Climate and the Role of States
12 August 2021
In the WA Parliament I made the following speech on Thursday the 12th of August 2021
I rise to speak again about the need for greater climate action.
It has been heartening to the Minister for Agriculture and Food stating that this week’s IPCC report is “yet another graphic reminder that we need to move quickly on climate change mitigation.”
Less heartening is that Minister McTiernan is to the best of my knowledge the only person in either house from either the government or the opposition to speak in the parliament on climate change or the IPCC report this week
The Minister for Climate Action did however put out a Facebook post which is worth sharing:
The alarming Intergovernmental Panel on Climate Change’s (IPCC) Sixth Assessment Report confirms Australia must do better.
The Federal Government has no firm plan to get to net zero and their COP26 targets fall well short of those submitted by other resource reliant nations including the US and Canada.
This is simply not good enough and the Federal Government must increase their ambitions.
The McGowan Government is committed to transitioning the state’s economy to net zero greenhouse gas emissions by 2050 through important policies focused on sustainable industries including hydrogen, carbon farming, batteries and electric vehicles.
I want to congratulate the McGowan government on these policies. They are steps in the right directions.
But I also want to be very clear these policies are not sufficient to get WA to net zero or to reduce our emissions in any way close to what the climate science clearly says we must.
As the rather nebulous answers to my questions to this House have illustrated there is no clear public pathway to reduce WA’s emissions consistent with the science which would see WA’s emissions drop by 45-50% by 2030 and 100% by 2050.
There was an opinion piece in The West by Peter Law today titled “ALP can end its green daze: Dramatic UN report on climate change can spur real action”. It describes the government’s Western Australian Climate Policy “as a vague document padded out with motherhood statements”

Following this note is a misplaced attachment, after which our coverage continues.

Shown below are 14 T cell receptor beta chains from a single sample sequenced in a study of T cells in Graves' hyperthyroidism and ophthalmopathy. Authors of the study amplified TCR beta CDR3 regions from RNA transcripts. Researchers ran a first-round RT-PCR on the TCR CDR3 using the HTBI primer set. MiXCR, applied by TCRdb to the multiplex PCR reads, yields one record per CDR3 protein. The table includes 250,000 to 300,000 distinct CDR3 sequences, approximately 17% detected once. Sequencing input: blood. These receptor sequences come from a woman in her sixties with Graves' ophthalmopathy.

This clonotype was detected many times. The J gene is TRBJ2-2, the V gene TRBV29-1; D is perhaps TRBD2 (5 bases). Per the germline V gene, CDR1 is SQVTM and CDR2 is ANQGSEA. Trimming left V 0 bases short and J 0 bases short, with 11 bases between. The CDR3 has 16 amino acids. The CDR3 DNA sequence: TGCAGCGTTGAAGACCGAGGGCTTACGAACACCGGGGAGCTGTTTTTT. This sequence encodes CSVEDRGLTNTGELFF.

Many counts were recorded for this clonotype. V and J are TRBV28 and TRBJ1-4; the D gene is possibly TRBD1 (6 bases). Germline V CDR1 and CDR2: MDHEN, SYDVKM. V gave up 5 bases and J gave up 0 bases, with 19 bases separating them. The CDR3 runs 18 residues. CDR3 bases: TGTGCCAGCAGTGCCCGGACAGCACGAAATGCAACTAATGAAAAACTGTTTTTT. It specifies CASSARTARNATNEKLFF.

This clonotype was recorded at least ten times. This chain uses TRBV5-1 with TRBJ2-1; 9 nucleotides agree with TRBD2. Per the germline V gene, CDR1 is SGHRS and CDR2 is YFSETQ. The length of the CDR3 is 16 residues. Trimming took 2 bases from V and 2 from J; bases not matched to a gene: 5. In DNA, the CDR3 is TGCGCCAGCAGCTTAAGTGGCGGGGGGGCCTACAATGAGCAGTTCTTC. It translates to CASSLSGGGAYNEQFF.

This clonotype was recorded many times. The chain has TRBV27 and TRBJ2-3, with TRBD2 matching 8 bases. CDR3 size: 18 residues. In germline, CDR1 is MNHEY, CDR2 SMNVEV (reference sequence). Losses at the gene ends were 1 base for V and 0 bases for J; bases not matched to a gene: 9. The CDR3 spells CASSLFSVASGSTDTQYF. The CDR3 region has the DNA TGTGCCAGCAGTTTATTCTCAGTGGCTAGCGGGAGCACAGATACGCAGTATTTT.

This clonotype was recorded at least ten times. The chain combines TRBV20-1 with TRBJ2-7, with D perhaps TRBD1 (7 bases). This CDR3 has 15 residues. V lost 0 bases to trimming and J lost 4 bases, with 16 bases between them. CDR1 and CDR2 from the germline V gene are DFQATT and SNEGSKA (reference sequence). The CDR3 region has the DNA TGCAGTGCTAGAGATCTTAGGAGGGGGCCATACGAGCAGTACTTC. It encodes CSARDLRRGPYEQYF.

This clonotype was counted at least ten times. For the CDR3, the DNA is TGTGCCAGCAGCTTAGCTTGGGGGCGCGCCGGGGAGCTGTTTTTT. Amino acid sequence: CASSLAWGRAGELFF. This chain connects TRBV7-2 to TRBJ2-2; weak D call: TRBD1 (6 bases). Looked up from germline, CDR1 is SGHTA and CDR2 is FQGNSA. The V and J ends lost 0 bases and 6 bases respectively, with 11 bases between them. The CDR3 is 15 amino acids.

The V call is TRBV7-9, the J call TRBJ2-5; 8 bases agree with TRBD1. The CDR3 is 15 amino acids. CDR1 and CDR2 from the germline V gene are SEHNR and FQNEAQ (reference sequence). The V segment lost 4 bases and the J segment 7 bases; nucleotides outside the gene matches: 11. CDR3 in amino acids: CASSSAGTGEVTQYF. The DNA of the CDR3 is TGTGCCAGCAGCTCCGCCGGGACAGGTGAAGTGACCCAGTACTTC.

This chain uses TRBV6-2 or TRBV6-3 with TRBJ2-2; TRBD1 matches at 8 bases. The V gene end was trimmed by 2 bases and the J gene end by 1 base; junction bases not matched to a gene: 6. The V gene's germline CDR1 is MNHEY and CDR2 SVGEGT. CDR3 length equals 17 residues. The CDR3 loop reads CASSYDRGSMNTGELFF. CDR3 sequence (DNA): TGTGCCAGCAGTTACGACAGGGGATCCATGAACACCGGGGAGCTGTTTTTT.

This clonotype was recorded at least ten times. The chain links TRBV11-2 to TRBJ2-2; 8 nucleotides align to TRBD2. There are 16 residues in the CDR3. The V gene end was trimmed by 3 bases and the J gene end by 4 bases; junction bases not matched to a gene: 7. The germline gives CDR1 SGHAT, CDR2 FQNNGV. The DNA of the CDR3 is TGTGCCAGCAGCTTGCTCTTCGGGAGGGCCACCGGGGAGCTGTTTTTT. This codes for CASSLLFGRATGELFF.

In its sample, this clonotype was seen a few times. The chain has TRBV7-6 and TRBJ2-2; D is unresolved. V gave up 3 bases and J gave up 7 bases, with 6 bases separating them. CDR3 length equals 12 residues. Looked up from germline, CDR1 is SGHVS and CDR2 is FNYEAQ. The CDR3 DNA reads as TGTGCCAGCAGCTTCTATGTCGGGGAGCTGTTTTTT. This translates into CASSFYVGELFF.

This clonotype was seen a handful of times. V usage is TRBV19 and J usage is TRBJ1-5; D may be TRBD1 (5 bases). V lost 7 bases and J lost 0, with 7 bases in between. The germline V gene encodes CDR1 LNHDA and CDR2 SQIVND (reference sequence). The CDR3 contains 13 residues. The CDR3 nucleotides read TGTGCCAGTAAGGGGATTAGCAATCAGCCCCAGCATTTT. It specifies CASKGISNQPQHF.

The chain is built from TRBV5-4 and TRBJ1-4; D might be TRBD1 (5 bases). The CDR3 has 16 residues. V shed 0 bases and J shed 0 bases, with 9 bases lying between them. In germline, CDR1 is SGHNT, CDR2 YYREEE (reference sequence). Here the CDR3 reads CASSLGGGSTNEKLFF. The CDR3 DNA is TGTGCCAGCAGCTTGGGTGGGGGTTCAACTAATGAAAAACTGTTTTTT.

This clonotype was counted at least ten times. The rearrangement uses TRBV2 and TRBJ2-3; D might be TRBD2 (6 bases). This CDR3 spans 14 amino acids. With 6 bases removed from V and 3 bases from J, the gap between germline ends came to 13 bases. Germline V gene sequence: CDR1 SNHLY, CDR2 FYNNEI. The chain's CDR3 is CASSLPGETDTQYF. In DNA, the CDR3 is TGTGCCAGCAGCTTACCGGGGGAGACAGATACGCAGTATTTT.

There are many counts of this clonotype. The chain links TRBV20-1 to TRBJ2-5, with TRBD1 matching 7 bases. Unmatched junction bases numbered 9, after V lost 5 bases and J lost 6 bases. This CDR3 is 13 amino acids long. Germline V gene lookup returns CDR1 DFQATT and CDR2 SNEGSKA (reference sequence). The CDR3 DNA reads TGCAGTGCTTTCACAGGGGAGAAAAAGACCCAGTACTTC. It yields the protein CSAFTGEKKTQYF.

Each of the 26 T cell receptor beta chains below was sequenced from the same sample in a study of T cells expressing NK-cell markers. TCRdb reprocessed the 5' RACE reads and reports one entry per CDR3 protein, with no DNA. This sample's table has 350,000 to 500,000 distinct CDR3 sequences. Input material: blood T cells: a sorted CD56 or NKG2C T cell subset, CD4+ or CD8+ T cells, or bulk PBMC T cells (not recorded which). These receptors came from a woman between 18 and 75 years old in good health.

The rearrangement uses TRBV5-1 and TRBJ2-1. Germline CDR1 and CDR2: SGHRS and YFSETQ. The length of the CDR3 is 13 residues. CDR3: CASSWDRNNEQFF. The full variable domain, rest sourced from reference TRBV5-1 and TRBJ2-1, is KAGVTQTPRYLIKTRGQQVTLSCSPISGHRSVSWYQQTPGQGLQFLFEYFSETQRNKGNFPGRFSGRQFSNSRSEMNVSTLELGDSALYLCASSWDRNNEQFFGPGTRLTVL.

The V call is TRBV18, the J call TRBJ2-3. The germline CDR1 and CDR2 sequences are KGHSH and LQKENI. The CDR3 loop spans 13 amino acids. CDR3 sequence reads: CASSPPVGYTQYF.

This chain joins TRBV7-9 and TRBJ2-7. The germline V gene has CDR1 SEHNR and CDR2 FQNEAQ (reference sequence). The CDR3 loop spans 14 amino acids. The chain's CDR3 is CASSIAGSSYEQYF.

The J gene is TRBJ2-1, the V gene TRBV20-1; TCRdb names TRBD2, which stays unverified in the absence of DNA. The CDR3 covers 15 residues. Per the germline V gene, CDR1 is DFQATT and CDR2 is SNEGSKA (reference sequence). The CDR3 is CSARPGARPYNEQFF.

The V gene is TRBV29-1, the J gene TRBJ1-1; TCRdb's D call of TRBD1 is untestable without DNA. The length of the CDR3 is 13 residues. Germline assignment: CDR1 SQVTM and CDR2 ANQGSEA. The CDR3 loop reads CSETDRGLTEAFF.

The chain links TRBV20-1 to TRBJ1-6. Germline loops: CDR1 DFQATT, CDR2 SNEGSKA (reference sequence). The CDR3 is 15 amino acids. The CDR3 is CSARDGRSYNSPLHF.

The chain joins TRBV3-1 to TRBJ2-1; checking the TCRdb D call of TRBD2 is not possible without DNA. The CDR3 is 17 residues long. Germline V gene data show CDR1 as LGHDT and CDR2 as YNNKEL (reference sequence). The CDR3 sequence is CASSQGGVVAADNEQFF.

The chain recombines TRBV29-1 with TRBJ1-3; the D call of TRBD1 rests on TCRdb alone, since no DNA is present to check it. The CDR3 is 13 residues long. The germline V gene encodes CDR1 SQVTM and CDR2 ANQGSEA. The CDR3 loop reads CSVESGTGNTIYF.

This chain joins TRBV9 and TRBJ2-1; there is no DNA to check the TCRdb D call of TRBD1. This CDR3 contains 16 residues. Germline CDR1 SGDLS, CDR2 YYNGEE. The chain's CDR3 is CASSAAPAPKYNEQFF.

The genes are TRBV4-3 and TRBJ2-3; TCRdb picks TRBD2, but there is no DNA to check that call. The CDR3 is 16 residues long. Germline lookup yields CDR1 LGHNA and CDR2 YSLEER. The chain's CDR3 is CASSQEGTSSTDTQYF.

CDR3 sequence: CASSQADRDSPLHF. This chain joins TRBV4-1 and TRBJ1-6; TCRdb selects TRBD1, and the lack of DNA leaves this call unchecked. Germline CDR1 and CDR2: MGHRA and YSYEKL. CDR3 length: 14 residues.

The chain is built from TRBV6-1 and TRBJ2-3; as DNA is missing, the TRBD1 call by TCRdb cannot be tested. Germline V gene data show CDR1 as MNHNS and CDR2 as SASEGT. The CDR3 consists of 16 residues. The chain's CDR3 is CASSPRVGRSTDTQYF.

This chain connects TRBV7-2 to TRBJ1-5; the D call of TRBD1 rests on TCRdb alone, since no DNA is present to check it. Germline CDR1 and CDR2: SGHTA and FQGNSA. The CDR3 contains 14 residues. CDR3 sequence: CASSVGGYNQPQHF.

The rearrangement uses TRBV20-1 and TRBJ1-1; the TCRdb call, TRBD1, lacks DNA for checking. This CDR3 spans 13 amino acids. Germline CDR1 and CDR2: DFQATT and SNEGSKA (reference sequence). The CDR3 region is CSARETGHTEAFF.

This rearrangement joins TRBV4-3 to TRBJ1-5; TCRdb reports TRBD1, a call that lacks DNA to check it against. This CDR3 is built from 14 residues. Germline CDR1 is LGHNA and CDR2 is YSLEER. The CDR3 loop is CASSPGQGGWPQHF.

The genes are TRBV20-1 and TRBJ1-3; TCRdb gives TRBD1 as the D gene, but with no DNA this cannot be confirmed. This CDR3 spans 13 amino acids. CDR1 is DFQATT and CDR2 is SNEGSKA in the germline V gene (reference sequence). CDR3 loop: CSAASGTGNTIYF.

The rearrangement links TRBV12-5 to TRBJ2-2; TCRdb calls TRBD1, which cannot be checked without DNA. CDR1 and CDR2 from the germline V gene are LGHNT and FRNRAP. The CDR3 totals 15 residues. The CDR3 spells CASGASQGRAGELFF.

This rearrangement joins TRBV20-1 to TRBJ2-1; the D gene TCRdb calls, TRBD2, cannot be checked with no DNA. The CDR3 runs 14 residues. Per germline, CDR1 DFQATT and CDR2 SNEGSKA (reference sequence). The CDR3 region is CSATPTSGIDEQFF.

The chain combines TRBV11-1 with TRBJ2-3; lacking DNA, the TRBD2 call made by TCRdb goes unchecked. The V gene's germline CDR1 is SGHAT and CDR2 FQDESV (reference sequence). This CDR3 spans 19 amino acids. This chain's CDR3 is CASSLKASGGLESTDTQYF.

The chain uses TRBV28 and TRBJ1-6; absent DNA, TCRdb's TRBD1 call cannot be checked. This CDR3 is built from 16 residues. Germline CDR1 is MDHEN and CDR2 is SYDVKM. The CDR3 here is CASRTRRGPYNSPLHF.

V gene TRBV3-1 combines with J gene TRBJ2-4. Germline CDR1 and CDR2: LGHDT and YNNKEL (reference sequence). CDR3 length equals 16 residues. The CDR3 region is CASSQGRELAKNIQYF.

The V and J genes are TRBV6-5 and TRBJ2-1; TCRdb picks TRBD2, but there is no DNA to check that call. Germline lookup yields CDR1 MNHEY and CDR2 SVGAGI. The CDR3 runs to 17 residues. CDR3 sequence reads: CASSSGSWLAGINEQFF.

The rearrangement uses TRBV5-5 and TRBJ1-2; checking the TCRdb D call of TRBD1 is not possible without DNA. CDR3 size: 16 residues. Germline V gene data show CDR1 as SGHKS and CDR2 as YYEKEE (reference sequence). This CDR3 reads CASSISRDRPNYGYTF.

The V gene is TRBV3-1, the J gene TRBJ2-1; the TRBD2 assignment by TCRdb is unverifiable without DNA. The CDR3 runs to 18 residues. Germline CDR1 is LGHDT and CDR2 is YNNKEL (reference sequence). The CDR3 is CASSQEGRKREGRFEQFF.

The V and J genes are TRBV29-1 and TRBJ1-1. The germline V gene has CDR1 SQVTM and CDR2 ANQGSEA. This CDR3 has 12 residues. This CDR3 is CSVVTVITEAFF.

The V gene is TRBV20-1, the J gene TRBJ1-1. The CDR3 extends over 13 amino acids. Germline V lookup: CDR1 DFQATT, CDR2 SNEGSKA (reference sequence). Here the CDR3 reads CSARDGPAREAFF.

The minister’s Facebook post also tries to put the blame at the feet of the federal government.
I agree 100% that the federal government must do more but this should be no excuse for this state failing to take clear and decisive action.
All levels of government must lead. We are seeing this at a local level.
The City of Fremantle was the first carbon neutral local government in WA second in Australia after City of Sydney. Freo has a target of 100% renewable energy by 2025.
City of Subiaco also aims to have 100% renewable energy by 2025 and has a target to have reduced operational greenhouse gas emissions by 45% by 2030 consistent with the science.
The Shire of Augusta Margaret River has gone further and committed to net zero emissions by 2030 for both community and corporate carbon emissions
It is not just local governments who are acting. Other states are also acting and setting serious targets both short and long term.
Victoria was one of the first jurisdictions in the world to legislate a net-zero emissions target It has targets to reduce the state’s emissions from 2005 levels by 28-33 per cent by 2025 and 45-50 per cent by 2030
NSW plans to reduce emissions by 35% by 2030 compared to 2005 levels. It has a net zero 2050 target
One of my favourite quotes is that if you want to understand the priorities of a organisation or even a state then look not just at their policies but their budget. Pleasingly NSW has set recently aside $750 million for its plan to cut carbon emissions. This is a state led by the Liberal Party I would add.
South Australia Net zero by 2050. Ambition for 100% renewables by 2030. Currently over 55% renewable energy generation SA has already recorded over 32% reduction in emissions from 2005 levels
Even QLD has a indepth transition strategy commits to achieve net zero by 2050 and at least 30% by 2030 Powering Queensland with 50% renewables by 2030
ACT Already 100% renewable energy. 50% emission reductions by 2025. 65% emission reductions by 2030 net zero by 2045. Shane Rattenbury (Greens) is their climate minister.
But WA is falling behind as the only state with no plan for 2030 let alone a clear pathway to or commitment to net zero 2050. We are the only state with emission rising.
State vs Fed responsibility
Claiming that emissions reductions are purely the responsibility of the Federal Government is not correct and is frankly a cop out.
A paper prepared by the University of Melbourne in 2018 showed that state governments hold key legislative powers for advancing climate action in at least eight key areas including;4
So returning to the Climate Actions Minister’s post I am glad she is calling out the Federal Government and asking them to increase their ambition.
But I hoped what members take away from what I have shared today is that WA must also increase its climate ambition.
We are the laggard state of the laggard nation.
There is so much opportunity for us to turn this crisis into opportunity. This is going to require leadership on both sides of this house.
Our biggest enemy is no longer climate denial but climate delay and silence.
I look forward to working with you to speed up climate action in our state.
State of Play: Renewable Energy Leaders and Losers | Report | Climate Council
ACT Climate Change Strategy to 2019-25
State leadership on emissions reduction is crucial | Pursuit by The University of Melbourne (unimelb.edu.au)
Department for Environment and Water | South Australian Government Climate Change Action Plan 2021 – 2025